Wednesday, February 26, 2014

Old Money

(Chronicle photo)
A California couple has unearthed history's largest find of buried gold coins, approximately $10 million worth:
The bonanza emerged last year as the man and woman were walking their dog on their property in the Gold Country and noticed the top of a decaying canister poking out of the ground.

They dug it out with a stick, took it to their house and opened it up. Inside was what looked like a batch of discs covered in dirt from holes rotted through the can.

They weren't just discs.

A little brushing revealed nearly perfectly preserved $20 gold coins with liberty head designs on the front, dated from the 1890s. They ran back to the same spot, and when they were done digging, they'd found a total of eight cans containing 1,427 coins - with a face value of $27,980.

A total of 1,373 were $20 coins, 50 were $10 coins and four were $5 coins. They were dated from 1847 to 1894, and after sprucing up they shone like, well, gold - which fortunately never corrodes. About a third of the coins were in pristine condition, having never been circulated for spending. Most were minted in San Francisco.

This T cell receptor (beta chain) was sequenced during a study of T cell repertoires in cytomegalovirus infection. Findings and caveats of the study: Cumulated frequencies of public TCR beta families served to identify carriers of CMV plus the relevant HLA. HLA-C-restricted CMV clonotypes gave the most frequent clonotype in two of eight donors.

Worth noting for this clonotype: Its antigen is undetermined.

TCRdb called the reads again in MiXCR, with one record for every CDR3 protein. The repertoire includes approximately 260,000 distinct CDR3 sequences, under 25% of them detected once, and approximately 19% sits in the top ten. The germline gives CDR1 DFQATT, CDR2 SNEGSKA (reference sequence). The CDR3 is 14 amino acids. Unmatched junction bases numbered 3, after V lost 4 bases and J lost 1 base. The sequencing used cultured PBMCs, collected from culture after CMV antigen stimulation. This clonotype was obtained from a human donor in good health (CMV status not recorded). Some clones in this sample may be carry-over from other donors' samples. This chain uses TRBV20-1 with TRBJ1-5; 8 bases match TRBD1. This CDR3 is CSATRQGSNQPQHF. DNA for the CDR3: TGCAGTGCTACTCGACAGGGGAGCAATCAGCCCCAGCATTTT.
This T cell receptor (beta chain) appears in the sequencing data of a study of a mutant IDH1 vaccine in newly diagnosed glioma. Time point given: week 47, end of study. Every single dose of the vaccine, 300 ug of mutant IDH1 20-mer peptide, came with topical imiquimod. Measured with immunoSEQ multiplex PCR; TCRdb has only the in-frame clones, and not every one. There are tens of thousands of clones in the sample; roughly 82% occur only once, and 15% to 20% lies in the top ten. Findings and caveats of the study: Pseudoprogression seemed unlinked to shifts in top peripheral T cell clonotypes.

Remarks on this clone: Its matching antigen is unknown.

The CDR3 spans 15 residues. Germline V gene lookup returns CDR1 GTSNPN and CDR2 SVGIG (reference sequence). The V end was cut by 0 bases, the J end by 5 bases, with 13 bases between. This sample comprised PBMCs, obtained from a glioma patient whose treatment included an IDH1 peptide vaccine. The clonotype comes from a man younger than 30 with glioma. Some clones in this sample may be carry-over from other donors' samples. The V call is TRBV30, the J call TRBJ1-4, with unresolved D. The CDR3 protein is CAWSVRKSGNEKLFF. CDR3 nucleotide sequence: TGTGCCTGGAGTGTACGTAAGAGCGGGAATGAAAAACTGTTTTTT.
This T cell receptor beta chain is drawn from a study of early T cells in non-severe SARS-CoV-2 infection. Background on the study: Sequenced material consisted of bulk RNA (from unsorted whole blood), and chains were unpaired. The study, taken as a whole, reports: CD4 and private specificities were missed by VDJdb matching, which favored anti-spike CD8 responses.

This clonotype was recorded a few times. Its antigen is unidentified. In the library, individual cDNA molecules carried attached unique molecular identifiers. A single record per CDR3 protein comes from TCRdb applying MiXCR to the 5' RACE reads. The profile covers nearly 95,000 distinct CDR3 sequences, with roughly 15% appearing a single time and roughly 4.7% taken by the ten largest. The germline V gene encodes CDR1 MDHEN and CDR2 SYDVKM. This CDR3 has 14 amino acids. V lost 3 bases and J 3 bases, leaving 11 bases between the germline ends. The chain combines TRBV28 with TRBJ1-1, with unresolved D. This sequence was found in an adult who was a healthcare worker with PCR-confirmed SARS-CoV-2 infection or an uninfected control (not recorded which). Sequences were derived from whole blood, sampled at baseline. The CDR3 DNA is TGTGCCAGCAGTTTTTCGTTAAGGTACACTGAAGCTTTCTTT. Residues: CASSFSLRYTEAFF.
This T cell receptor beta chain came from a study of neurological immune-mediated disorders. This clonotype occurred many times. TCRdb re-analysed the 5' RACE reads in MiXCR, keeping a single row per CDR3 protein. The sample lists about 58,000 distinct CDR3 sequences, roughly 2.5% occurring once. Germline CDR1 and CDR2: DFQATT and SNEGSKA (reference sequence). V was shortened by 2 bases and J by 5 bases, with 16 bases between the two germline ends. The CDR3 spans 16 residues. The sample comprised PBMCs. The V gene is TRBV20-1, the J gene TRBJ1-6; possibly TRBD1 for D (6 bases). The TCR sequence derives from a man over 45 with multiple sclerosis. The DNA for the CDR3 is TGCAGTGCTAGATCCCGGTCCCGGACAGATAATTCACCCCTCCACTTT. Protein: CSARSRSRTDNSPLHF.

Despite its name, the Gold Country in Central California has not shared in the tech boom of the coastal regions.
The couple, who are in their 40s and are self-employed, told [coin dealer Don] Kagin and [numismatist David] McCarthy they want to donate some of the proceeds to the homeless and hungry in their area. They also plan to keep a few coins as keepsakes.

"Like a lot of people lately, we've had some financial trials," the man told Kagin in the recorded interview. "I feel extreme gratitude that we can keep our beloved property."
Once our envy subsides, we always get a warm feeling when good fortune comes to good people who could really use it.

[Update - 3/4: Uh-oh, they may not get to keep their find. The coins may have been stolen from the San Francisco mint in 1900.]

No comments: